Blue Mountain’s expansion headlines Eastern Canada ski upgrades
Story by Adam Bisby
VILLAGE OF BLUE MOUNTAIN, ONTARIO — Let it snow. There, I said it.
I’m starting to crave some Ontario turns. I was up at Blue Mountain Resort last month for a “Soak and a Statuette” (you know, that old chestnut), and it was snowing pretty heavily for mid-freaking-November.
Then I remembered that never-before-skied moment from February last year, when I hit one of Blue’s runs all by myself — as in alone, solo, with no one on the trail except yours truly.
On a typical winter weekend Ontario’s largest ski resort is packed. This was certainly the case during my February visit, when most of the lift lines spilled out of their roped-off lanes and every restaurant and bar was hopping.
But one section of the hill was dreamily serene. How did I get away from the ski crowd? By heading off-piste, Ontario style, to “The Orchard,” a 64-acre section of cleared and graded Niagara Escarpment that was labelled as “shoeshoe trails” for years. That reputation changed last season, when Blue completed a $10-million expansion consisting of a high-speed, six-person chairlift and night skiing on three of the Orchard’s six new runs, one of which, at 1.6 kilometres, is the longest beginner trail in the province.
My alone time on the trail only lasted about 15 seconds, as I was soon followed by Collin Matanowitsch, the public reltaions manager at Blue Mountain, who gave me the go-ahead to take a test run out of bounds.
The life-long resident of nearby Collingwood seemed quite pleased to be joining me, what with the inch of fresh snow coating the gentle, groomed slope.
Even when it lacked a lift, Blue opened the Orchard on select powder days; it took me about five minutes of leisurely cross-country to get there from the BeaverTails hut near the top of the Southern Comfort chair. I’m just saying: No snow, no BeaverTails atop the Niagara Escarpment.
So let it snow, okay?
More Ski Highlights in Eastern Canada
I can’t wait to hit some of the big mountains I just covered in a Globe & Mail roundup of worldwide ski resort news. But what about the other smaller resorts of Eastern Canada?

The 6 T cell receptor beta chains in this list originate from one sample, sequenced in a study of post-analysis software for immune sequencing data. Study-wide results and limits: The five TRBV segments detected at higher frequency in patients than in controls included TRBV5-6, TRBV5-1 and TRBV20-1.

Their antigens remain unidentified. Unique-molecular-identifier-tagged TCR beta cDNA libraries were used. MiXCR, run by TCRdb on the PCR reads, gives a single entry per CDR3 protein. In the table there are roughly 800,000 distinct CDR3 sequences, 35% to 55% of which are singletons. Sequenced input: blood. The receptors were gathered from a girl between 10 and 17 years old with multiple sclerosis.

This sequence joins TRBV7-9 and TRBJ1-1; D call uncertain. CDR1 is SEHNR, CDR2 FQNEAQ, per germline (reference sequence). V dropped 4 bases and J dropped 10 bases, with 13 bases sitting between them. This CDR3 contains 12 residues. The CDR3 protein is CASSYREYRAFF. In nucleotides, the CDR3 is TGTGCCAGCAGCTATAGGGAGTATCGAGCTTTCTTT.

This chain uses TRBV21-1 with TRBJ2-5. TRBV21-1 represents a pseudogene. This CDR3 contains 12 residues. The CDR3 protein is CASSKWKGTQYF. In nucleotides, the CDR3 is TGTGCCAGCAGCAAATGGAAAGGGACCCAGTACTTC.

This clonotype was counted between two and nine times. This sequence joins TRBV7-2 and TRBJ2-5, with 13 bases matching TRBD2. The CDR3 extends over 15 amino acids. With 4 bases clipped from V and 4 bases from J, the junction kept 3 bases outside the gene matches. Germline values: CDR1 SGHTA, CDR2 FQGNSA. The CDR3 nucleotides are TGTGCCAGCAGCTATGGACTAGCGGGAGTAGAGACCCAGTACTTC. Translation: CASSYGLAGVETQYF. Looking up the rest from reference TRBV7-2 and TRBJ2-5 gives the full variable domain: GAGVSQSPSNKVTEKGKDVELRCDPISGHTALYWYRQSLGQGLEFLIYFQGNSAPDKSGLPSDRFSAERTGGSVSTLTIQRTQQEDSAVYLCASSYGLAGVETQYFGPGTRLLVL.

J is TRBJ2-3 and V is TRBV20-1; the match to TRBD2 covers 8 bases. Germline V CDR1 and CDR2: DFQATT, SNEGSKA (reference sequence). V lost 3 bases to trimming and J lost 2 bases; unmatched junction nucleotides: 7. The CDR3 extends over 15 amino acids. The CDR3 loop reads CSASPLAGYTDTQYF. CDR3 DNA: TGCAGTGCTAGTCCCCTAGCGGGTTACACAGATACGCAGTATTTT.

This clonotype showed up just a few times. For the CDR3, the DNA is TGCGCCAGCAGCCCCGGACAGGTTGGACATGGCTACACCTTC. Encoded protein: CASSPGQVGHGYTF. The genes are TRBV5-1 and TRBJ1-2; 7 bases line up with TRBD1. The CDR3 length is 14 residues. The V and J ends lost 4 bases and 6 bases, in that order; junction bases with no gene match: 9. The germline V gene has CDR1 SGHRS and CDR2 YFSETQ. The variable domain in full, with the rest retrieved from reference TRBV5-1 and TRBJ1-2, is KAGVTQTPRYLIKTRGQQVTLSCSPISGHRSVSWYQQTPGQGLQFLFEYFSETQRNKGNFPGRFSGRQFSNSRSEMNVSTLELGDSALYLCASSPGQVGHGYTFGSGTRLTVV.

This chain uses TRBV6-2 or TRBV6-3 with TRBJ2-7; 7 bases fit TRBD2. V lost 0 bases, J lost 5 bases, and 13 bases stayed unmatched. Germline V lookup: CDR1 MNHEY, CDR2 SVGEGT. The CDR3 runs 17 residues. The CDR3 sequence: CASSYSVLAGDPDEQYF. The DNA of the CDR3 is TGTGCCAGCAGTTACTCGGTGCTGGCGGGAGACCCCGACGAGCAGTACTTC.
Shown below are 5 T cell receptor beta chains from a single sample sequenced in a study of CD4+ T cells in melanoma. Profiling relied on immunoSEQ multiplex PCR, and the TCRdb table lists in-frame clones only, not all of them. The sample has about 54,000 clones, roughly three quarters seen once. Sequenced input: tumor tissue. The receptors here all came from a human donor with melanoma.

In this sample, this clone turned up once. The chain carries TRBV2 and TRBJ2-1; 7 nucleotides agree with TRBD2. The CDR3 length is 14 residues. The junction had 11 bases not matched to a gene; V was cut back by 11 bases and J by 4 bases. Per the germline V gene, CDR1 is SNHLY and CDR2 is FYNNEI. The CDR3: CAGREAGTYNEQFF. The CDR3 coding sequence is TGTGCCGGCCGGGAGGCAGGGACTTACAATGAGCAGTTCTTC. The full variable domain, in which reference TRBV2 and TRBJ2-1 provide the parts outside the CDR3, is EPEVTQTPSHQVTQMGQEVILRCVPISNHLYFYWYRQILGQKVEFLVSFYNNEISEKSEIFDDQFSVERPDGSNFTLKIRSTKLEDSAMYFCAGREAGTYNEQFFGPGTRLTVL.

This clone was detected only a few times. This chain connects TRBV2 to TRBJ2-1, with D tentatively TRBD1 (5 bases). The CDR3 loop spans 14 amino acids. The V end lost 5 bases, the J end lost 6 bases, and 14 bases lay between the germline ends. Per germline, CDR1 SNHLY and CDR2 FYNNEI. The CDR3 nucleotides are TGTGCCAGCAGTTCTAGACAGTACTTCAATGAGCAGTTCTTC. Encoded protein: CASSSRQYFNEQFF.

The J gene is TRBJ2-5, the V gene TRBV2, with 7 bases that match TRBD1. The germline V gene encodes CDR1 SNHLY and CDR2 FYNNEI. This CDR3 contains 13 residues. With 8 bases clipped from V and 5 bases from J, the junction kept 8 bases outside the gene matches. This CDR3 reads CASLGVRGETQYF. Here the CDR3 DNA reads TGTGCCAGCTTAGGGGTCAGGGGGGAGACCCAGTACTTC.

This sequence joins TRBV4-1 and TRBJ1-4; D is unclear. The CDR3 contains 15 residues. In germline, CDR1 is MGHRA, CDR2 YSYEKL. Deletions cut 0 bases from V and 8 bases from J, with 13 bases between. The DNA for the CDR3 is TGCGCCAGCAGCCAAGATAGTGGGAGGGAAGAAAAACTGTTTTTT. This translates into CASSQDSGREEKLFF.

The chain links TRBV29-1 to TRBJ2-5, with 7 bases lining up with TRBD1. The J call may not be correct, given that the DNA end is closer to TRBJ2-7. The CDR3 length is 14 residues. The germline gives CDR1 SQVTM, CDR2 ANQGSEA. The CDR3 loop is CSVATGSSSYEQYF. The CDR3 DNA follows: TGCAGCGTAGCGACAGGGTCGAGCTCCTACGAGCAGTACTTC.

Their new additions may make smaller waves, but they’re more relevant to me (and to most of Canada’s population). After all, I’ll make more turns in Ontario and Quebec than anywhere else this season. Plus, relatively speaking, enhancements at smaller resorts can have a bigger impact on the overall ski experience than can multimillion-dollar upgrades on taller peaks. Here, then, is the biggest 2014-15 news from Eastern Canada’s public ski resorts:
Horseshoe Resort: A newly designed Parkscapers/Bosse Snowpark features a slopestyle area, rail plaza, and ski- and snowboard-cross course. Plus, there’s a new magic carpet lift in the beginners’ zone.
Brimacombe: Located at the bottom of the Vault terrain park, the new Brickworks Plaza includes interchangeable features such as an urban-style planter box, two ledge boxes and a close-out round bar rail. It will also host Brimacombe’s new Battle of the Plaza event series on January 17, February 7 and March 14.
Laurentian Ski Hill: There’s a new magic carpet lift on the beginner hill, as well as a handle tow for the terrain park and three new features.
Snow Valley: A new 300-seat chalet will offer marketplace-style dining.
Camp Fortune: A second magic carpet will carry beginners to the top of a new “Discovery” learning area.
Mont-Sainte-Anne: Not a “small” resort by any means, Mont-Sainte-Anne is naming a new expert run after mogul skier Pierre-Alexandre Rousseau, who started skiing at this Quebec mountain at the age of four and went on to 23 World Cup podiums, a world championship, and a fifth place at the 2010 Vancouver Olympics.
NEWFOUNDLAND & LABRADOR
Marble Mountain: The easternmost ski resort in the country adds some zip this season. Skiers can take the Western Newfoundland resort’s popular zip line tour that goes across frozen Steady Brook Falls.